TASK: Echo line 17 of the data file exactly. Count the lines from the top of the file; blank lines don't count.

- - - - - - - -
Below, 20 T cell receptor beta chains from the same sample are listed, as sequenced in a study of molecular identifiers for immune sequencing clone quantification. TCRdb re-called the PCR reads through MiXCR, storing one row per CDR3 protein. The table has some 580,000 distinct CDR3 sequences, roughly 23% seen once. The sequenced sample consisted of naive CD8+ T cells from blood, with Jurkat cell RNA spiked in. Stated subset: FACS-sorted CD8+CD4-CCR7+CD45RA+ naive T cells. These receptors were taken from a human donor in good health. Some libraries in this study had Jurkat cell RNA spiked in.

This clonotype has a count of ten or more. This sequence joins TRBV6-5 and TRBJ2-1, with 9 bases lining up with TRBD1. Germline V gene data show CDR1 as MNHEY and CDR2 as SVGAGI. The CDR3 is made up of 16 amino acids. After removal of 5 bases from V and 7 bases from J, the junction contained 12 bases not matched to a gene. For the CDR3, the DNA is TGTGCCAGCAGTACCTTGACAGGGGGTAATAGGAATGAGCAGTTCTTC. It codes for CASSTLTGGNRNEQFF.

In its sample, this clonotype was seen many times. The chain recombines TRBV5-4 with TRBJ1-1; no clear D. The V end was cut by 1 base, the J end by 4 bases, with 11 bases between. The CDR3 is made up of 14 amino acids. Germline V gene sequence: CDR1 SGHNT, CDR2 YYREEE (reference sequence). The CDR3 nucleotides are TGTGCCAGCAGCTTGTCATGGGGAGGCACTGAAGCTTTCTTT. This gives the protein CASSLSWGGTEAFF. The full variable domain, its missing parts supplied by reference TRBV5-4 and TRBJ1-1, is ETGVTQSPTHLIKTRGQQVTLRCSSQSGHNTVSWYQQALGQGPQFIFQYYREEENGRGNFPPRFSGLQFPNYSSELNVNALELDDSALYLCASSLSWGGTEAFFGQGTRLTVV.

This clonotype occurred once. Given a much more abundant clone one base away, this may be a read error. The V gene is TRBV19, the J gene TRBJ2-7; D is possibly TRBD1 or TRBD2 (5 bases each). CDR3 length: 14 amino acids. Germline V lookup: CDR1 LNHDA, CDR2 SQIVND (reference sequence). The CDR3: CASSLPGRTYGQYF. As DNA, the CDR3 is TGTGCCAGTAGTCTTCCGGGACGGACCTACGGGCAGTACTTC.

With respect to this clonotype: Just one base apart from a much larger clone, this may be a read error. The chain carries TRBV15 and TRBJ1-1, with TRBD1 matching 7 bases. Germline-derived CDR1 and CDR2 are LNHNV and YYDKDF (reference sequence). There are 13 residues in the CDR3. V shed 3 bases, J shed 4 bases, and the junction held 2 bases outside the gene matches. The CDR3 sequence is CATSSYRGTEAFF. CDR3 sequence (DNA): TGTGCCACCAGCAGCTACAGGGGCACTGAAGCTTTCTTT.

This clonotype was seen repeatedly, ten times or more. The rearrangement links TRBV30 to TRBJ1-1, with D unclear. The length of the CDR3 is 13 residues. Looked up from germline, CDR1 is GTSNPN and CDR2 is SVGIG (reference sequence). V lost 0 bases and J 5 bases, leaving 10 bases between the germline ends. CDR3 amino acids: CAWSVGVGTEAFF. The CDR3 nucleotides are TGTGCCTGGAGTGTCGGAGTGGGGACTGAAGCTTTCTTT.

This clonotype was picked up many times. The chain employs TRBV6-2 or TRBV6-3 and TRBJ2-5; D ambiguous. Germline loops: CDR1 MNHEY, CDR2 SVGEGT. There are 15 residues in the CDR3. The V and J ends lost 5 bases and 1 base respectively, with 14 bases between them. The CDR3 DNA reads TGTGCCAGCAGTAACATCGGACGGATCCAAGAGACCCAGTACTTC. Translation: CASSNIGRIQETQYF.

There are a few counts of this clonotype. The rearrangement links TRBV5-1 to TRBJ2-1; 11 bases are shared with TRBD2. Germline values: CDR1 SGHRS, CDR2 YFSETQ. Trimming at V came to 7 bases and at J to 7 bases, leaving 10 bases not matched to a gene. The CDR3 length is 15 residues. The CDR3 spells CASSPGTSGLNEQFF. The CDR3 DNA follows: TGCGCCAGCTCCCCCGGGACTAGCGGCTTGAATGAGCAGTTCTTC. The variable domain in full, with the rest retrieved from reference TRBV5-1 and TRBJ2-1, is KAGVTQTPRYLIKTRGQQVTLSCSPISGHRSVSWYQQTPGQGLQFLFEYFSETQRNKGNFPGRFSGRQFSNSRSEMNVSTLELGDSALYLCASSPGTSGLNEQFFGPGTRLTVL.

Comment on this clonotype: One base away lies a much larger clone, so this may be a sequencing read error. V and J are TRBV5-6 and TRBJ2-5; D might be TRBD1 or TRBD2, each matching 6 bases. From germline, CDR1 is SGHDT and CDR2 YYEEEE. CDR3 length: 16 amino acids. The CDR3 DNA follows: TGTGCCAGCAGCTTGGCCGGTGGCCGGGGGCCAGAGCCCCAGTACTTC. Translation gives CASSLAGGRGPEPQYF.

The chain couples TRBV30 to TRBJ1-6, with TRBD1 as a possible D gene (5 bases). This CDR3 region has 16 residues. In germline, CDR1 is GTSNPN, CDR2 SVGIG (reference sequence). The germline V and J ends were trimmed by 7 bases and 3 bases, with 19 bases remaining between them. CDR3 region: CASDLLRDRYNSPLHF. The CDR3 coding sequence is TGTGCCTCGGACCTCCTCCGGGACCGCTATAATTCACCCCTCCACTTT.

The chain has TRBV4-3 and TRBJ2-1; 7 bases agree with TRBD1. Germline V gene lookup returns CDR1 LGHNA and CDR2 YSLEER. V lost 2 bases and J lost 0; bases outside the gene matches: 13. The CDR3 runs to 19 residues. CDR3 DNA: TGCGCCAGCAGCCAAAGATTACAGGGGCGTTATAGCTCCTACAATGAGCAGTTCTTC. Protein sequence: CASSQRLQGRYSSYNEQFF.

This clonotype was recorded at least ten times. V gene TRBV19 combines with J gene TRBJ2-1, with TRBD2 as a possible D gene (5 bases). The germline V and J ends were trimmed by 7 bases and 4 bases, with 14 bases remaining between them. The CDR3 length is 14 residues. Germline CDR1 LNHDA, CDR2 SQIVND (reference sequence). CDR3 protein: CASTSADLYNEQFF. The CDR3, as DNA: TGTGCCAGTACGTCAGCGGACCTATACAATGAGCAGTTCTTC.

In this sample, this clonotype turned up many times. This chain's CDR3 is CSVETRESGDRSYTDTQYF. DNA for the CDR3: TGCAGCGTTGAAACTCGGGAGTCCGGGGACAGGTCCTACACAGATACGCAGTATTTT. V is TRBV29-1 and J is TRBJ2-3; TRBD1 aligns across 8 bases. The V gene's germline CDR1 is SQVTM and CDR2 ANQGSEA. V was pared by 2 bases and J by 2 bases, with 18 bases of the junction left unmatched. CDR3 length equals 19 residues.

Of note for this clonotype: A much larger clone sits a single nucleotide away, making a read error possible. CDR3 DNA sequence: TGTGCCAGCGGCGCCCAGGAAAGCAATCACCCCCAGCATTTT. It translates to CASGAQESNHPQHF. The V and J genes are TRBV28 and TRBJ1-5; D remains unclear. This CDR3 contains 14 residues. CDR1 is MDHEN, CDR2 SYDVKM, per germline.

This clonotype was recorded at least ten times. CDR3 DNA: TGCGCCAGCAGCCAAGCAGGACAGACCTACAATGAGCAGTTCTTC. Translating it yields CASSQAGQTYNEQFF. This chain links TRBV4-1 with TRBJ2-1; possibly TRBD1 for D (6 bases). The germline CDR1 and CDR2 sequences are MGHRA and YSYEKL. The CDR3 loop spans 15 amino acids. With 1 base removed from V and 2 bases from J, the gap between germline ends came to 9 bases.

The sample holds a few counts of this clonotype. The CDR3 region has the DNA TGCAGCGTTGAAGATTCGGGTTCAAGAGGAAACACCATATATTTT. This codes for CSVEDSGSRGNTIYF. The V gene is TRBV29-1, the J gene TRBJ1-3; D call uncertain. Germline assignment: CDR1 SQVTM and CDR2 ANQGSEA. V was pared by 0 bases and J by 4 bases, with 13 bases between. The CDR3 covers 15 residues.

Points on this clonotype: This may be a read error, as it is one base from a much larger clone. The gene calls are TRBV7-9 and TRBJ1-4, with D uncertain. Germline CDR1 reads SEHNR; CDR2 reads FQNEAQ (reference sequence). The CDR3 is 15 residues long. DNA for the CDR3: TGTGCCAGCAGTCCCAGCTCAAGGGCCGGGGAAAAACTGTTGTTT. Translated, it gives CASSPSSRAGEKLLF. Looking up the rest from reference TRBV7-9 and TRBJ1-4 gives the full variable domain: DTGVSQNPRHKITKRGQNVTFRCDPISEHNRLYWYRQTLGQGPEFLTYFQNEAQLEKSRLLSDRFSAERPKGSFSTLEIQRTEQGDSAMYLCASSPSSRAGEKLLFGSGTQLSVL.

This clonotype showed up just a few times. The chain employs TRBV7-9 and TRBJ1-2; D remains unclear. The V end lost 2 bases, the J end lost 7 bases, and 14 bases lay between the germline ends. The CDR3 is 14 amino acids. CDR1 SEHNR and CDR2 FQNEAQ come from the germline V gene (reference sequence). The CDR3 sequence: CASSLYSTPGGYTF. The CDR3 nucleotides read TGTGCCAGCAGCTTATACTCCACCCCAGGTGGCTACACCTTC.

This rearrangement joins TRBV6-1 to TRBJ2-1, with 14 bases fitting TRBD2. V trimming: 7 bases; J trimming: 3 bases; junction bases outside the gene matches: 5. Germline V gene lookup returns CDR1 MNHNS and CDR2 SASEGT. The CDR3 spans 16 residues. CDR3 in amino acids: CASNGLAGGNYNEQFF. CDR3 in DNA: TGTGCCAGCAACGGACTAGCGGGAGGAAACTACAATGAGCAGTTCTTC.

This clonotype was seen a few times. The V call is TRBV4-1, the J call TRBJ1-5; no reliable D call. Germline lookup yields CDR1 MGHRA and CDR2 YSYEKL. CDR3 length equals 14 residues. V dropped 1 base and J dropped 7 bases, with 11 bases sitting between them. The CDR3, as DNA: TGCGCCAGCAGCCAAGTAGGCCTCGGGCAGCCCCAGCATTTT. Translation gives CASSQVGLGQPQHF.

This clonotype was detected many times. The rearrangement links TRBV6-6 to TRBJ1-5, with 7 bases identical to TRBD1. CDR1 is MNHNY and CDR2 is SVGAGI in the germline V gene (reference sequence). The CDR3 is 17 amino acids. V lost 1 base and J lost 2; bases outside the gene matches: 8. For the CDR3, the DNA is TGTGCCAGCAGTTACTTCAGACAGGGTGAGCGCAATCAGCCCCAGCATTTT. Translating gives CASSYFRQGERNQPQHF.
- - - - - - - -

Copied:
Points on this clonotype: This may be a read error, as it is one base from a much larger clone. The gene calls are TRBV7-9 and TRBJ1-4, with D uncertain. Germline CDR1 reads SEHNR; CDR2 reads FQNEAQ (reference sequence). The CDR3 is 15 residues long. DNA for the CDR3: TGTGCCAGCAGTCCCAGCTCAAGGGCCGGGGAAAAACTGTTGTTT. Translated, it gives CASSPSSRAGEKLLF. Looking up the rest from reference TRBV7-9 and TRBJ1-4 gives the full variable domain: DTGVSQNPRHKITKRGQNVTFRCDPISEHNRLYWYRQTLGQGPEFLTYFQNEAQLEKSRLLSDRFSAERPKGSFSTLEIQRTEQGDSAMYLCASSPSSRAGEKLLFGSGTQLSVL.